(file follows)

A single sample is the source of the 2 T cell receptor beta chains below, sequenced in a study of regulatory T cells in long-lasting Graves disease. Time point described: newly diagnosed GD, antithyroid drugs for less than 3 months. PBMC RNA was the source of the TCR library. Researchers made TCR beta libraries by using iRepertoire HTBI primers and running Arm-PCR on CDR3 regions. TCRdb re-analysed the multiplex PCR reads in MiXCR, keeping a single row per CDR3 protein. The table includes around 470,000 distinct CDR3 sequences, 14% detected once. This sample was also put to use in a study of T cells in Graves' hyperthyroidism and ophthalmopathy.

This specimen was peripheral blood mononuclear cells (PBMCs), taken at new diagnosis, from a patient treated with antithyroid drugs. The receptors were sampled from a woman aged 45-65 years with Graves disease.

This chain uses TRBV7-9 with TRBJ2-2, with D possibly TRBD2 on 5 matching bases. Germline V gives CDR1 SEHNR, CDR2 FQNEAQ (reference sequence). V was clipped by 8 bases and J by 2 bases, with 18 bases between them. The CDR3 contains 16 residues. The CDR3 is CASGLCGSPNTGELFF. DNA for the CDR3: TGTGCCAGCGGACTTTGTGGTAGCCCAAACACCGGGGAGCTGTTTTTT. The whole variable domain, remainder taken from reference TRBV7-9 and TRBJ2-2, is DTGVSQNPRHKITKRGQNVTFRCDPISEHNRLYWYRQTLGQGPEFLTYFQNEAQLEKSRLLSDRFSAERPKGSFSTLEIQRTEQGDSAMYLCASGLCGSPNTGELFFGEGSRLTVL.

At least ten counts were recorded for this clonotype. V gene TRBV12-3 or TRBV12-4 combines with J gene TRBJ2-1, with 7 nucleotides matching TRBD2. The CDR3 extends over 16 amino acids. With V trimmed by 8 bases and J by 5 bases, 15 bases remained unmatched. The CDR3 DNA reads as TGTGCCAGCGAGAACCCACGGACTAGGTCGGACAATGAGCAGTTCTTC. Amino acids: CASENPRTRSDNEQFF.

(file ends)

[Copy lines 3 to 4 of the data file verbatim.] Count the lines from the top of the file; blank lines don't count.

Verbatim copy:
This chain uses TRBV7-9 with TRBJ2-2, with D possibly TRBD2 on 5 matching bases. Germline V gives CDR1 SEHNR, CDR2 FQNEAQ (reference sequence). V was clipped by 8 bases and J by 2 bases, with 18 bases between them. The CDR3 contains 16 residues. The CDR3 is CASGLCGSPNTGELFF. DNA for the CDR3: TGTGCCAGCGGACTTTGTGGTAGCCCAAACACCGGGGAGCTGTTTTTT. The whole variable domain, remainder taken from reference TRBV7-9 and TRBJ2-2, is DTGVSQNPRHKITKRGQNVTFRCDPISEHNRLYWYRQTLGQGPEFLTYFQNEAQLEKSRLLSDRFSAERPKGSFSTLEIQRTEQGDSAMYLCASGLCGSPNTGELFFGEGSRLTVL.

At least ten counts were recorded for this clonotype. V gene TRBV12-3 or TRBV12-4 combines with J gene TRBJ2-1, with 7 nucleotides matching TRBD2. The CDR3 extends over 16 amino acids. With V trimmed by 8 bases and J by 5 bases, 15 bases remained unmatched. The CDR3 DNA reads as TGTGCCAGCGAGAACCCACGGACTAGGTCGGACAATGAGCAGTTCTTC. Amino acids: CASENPRTRSDNEQFF.